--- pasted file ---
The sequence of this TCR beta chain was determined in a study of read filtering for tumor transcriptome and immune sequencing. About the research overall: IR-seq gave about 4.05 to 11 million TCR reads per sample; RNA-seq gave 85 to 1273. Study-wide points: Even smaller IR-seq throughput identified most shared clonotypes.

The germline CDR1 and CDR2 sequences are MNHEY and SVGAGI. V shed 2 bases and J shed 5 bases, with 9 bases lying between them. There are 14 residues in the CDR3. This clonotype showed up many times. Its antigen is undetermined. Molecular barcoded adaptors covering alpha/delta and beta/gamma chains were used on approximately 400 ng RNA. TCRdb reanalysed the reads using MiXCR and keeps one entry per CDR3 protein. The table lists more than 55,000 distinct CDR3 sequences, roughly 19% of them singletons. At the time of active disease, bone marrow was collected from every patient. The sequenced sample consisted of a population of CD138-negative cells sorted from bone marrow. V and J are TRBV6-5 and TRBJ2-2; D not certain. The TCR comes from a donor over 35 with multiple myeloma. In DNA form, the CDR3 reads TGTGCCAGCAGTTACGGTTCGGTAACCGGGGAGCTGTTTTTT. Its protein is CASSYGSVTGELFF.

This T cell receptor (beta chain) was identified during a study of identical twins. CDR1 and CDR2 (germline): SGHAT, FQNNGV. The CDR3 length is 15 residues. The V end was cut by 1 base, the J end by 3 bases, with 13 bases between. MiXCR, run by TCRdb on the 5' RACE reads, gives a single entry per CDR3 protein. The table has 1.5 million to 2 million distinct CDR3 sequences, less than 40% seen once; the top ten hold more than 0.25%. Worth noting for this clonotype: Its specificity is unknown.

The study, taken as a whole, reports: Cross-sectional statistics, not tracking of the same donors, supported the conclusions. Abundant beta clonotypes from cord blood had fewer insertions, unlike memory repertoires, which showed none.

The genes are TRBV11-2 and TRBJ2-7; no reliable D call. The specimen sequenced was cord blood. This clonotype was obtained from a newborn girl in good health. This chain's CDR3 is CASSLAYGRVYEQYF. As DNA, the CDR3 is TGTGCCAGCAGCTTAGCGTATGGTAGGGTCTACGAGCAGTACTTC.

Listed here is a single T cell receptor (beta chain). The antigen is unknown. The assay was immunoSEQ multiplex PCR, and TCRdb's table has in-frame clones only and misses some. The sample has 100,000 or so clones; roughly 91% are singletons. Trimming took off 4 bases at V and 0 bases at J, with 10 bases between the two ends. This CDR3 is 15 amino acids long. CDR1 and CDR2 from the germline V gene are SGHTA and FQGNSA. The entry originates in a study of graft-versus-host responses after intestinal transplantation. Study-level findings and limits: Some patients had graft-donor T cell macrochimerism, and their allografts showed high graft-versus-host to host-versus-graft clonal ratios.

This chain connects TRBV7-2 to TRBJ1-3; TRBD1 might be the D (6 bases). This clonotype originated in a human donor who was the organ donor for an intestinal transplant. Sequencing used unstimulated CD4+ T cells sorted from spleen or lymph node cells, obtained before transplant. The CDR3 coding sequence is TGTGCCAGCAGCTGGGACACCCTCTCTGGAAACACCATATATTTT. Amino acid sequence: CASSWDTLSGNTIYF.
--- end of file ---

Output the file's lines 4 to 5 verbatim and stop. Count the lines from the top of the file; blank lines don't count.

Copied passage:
The study, taken as a whole, reports: Cross-sectional statistics, not tracking of the same donors, supported the conclusions. Abundant beta clonotypes from cord blood had fewer insertions, unlike memory repertoires, which showed none.

The genes are TRBV11-2 and TRBJ2-7; no reliable D call. The specimen sequenced was cord blood. This clonotype was obtained from a newborn girl in good health. This chain's CDR3 is CASSLAYGRVYEQYF. As DNA, the CDR3 is TGTGCCAGCAGCTTAGCGTATGGTAGGGTCTACGAGCAGTACTTC.